Observers have pointed out some lessons which the political class should learn from the contest. They are very instructive. This is important to avoid a similar mistake in the future.

Politics is dynamic in the fast-changing Nigerian society. Gone are the days of apathy when citizens were aloof, indifferent and nonchalant. There is increased awareness about government’s roles, and the duties and obligations of citizenship during the periodic electioneering.

Rigging is gradually becoming old-fashioned. In Ekiti, residents heaved a sigh of relief because the outcome of the governorship poll reflected the wishes of voters. INEC has also received applause, following the free, fair, peaceful and credible poll in Osun. The consensus is that votes are beginning to count in Nigeria, unlike in the sordid past when elections were characterised by various forms of irregularities, like ballot hijack, poll disruption, multiple voting, disparity in figures at polling booths and collation centres, and violence.

The sanctity of the ballot box has restored voting power to the electorate to the fullest. Therefore, any candidate who takes voters for a ride does so at a great risk.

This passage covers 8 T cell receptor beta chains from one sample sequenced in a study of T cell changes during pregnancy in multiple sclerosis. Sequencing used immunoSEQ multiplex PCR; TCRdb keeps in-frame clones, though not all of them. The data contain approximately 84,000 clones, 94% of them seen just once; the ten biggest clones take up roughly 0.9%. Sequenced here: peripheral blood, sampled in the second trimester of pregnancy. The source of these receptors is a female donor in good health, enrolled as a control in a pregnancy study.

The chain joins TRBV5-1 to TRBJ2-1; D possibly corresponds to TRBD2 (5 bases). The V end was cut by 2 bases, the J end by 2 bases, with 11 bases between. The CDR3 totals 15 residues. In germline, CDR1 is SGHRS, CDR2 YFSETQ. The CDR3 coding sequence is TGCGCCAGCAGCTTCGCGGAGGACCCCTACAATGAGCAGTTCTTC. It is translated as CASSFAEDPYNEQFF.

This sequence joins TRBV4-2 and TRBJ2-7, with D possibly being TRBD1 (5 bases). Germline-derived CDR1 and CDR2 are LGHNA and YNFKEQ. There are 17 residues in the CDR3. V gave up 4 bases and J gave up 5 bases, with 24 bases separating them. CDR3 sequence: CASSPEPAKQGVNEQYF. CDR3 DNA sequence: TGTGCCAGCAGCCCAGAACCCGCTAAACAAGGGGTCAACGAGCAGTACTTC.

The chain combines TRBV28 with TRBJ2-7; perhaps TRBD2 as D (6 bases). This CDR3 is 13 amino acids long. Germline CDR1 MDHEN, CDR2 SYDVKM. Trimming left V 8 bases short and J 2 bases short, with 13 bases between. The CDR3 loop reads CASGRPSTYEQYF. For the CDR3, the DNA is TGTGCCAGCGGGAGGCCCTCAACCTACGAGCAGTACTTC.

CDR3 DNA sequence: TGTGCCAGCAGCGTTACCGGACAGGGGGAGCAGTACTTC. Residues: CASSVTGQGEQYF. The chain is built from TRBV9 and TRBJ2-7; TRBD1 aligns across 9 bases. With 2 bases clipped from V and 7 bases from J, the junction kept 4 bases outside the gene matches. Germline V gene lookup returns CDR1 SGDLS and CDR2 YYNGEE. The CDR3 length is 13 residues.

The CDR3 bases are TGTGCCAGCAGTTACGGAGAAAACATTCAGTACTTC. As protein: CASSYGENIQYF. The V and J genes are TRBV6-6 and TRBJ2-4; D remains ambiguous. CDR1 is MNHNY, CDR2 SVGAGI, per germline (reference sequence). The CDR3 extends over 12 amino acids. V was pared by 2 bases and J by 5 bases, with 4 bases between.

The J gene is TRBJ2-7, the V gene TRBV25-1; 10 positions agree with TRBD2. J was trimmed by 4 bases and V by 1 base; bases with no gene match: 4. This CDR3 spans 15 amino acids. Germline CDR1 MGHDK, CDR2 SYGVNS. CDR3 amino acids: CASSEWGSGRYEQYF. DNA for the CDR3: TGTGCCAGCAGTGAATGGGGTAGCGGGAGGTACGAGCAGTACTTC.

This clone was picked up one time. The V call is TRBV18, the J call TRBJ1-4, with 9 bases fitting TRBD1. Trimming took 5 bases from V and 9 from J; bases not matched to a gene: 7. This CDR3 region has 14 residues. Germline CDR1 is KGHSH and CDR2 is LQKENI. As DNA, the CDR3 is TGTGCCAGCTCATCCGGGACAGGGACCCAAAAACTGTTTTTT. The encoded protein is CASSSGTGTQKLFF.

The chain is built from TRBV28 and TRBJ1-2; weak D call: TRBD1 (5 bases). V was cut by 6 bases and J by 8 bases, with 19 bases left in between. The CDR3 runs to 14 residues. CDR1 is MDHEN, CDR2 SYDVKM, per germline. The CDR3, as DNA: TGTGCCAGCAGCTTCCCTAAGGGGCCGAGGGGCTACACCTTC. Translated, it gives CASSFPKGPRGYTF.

It is also dangerous to underrate an opponent. There are many campaign techniques being employed to reach out to voters, including town hall meetings, door-to-door and sectoral rallies targeted at various groups in the electoral constituency.

Instructively, the outcome of Osun poll was not determined by the performance of the governor, a technocrat and shrewd administrator who has judiciously deployed the meagre resources and got some results. His major sin was that he never distributed the money to party members and townspeople. He paid dearly for lack of bravado, street smartness and populism.